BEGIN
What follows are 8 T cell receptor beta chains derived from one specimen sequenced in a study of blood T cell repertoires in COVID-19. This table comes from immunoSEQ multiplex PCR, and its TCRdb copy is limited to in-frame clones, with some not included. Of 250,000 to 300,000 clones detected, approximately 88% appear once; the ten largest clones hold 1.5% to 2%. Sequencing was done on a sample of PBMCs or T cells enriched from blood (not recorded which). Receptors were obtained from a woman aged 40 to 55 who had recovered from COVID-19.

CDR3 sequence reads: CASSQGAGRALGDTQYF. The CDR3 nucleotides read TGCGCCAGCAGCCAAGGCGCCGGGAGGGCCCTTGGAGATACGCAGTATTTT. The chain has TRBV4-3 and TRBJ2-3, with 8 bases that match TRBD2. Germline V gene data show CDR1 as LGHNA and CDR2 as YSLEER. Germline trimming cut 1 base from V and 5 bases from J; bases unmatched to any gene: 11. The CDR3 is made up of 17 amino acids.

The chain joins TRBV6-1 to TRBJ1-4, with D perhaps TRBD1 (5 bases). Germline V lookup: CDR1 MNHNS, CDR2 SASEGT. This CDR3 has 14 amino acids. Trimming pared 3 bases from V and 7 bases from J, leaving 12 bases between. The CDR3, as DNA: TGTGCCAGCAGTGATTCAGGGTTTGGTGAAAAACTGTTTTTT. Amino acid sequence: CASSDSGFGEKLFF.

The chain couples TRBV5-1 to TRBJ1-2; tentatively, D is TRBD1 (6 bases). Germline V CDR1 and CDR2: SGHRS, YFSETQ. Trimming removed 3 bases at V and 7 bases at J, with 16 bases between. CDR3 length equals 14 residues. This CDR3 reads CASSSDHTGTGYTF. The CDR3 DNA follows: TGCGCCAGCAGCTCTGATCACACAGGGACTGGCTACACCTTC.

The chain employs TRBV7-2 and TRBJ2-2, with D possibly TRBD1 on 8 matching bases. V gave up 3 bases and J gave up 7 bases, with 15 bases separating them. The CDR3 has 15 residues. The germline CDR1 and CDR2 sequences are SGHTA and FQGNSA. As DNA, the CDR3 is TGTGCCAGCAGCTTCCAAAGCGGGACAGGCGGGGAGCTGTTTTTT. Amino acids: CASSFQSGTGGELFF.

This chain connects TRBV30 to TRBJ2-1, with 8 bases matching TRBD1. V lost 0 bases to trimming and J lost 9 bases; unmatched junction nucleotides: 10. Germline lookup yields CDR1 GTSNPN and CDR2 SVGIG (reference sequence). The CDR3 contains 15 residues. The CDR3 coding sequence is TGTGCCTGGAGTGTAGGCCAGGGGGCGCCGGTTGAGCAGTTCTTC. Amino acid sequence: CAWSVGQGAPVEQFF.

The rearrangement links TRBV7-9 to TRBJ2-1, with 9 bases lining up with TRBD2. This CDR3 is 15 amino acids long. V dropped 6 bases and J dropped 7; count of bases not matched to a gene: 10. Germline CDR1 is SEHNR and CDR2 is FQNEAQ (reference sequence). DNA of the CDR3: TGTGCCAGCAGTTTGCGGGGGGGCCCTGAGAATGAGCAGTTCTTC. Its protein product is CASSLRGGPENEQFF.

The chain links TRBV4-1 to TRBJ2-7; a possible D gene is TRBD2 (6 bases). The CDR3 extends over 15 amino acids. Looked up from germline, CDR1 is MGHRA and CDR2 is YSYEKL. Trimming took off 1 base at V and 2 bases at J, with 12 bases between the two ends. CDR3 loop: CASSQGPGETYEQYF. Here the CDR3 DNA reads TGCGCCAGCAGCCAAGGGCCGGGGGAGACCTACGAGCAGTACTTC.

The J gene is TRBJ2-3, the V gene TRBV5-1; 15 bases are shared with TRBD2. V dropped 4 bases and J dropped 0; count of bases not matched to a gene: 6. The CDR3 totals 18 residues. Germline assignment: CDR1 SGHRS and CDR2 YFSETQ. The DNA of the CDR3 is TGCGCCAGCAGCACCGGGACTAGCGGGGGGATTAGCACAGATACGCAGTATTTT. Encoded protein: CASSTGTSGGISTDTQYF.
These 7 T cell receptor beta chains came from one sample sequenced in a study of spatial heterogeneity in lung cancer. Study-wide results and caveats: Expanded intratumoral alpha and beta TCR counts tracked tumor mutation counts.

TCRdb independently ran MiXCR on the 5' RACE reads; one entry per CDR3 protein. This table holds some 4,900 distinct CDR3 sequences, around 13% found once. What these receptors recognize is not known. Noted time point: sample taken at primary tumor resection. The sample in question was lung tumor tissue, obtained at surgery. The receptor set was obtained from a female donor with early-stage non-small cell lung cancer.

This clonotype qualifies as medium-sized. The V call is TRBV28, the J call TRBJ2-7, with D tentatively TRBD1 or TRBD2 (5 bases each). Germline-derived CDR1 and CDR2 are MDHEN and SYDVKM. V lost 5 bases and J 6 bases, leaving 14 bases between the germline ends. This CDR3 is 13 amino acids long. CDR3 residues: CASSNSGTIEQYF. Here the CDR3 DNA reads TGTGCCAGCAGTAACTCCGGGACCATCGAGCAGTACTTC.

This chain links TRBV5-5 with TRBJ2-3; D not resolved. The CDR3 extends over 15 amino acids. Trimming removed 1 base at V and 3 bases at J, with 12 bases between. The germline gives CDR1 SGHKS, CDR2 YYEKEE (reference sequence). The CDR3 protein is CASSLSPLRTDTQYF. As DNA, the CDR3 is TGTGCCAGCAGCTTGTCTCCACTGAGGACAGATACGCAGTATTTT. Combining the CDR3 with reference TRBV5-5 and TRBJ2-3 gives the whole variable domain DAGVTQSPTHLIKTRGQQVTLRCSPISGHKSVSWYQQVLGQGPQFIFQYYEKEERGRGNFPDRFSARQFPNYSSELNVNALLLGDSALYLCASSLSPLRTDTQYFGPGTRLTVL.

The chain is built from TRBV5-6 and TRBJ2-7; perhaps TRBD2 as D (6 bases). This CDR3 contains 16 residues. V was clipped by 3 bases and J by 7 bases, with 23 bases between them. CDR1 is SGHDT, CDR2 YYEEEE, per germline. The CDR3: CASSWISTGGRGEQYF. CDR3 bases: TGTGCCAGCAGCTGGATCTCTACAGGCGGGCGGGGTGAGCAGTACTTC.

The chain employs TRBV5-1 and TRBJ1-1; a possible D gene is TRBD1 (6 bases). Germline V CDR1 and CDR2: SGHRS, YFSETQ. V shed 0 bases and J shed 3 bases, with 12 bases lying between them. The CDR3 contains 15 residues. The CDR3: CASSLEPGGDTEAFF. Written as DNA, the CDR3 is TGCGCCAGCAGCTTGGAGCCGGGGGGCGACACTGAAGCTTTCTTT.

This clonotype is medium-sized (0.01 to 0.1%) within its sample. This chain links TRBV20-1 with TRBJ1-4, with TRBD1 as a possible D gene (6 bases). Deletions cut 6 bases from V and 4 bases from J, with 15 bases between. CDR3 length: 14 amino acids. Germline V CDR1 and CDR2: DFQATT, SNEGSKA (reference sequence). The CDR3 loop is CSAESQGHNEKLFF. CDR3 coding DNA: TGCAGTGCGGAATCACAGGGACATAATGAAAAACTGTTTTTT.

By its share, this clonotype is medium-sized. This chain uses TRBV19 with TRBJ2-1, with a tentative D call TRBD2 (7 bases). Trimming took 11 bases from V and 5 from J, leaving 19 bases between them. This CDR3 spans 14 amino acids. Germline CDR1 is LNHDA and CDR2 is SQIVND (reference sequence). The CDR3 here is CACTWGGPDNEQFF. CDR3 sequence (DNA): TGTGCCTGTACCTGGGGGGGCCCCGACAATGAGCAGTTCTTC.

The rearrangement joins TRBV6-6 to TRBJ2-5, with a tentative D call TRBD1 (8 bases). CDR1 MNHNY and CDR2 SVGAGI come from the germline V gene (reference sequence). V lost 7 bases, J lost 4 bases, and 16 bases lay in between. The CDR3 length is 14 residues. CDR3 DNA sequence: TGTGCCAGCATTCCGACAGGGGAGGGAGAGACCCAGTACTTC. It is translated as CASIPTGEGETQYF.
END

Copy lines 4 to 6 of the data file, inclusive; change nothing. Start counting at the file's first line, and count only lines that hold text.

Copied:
The chain couples TRBV5-1 to TRBJ1-2; tentatively, D is TRBD1 (6 bases). Germline V CDR1 and CDR2: SGHRS, YFSETQ. Trimming removed 3 bases at V and 7 bases at J, with 16 bases between. CDR3 length equals 14 residues. This CDR3 reads CASSSDHTGTGYTF. The CDR3 DNA follows: TGCGCCAGCAGCTCTGATCACACAGGGACTGGCTACACCTTC.

The chain employs TRBV7-2 and TRBJ2-2, with D possibly TRBD1 on 8 matching bases. V gave up 3 bases and J gave up 7 bases, with 15 bases separating them. The CDR3 has 15 residues. The germline CDR1 and CDR2 sequences are SGHTA and FQGNSA. As DNA, the CDR3 is TGTGCCAGCAGCTTCCAAAGCGGGACAGGCGGGGAGCTGTTTTTT. Amino acids: CASSFQSGTGGELFF.

This chain connects TRBV30 to TRBJ2-1, with 8 bases matching TRBD1. V lost 0 bases to trimming and J lost 9 bases; unmatched junction nucleotides: 10. Germline lookup yields CDR1 GTSNPN and CDR2 SVGIG (reference sequence). The CDR3 contains 15 residues. The CDR3 coding sequence is TGTGCCTGGAGTGTAGGCCAGGGGGCGCCGGTTGAGCAGTTCTTC. Amino acid sequence: CAWSVGQGAPVEQFF.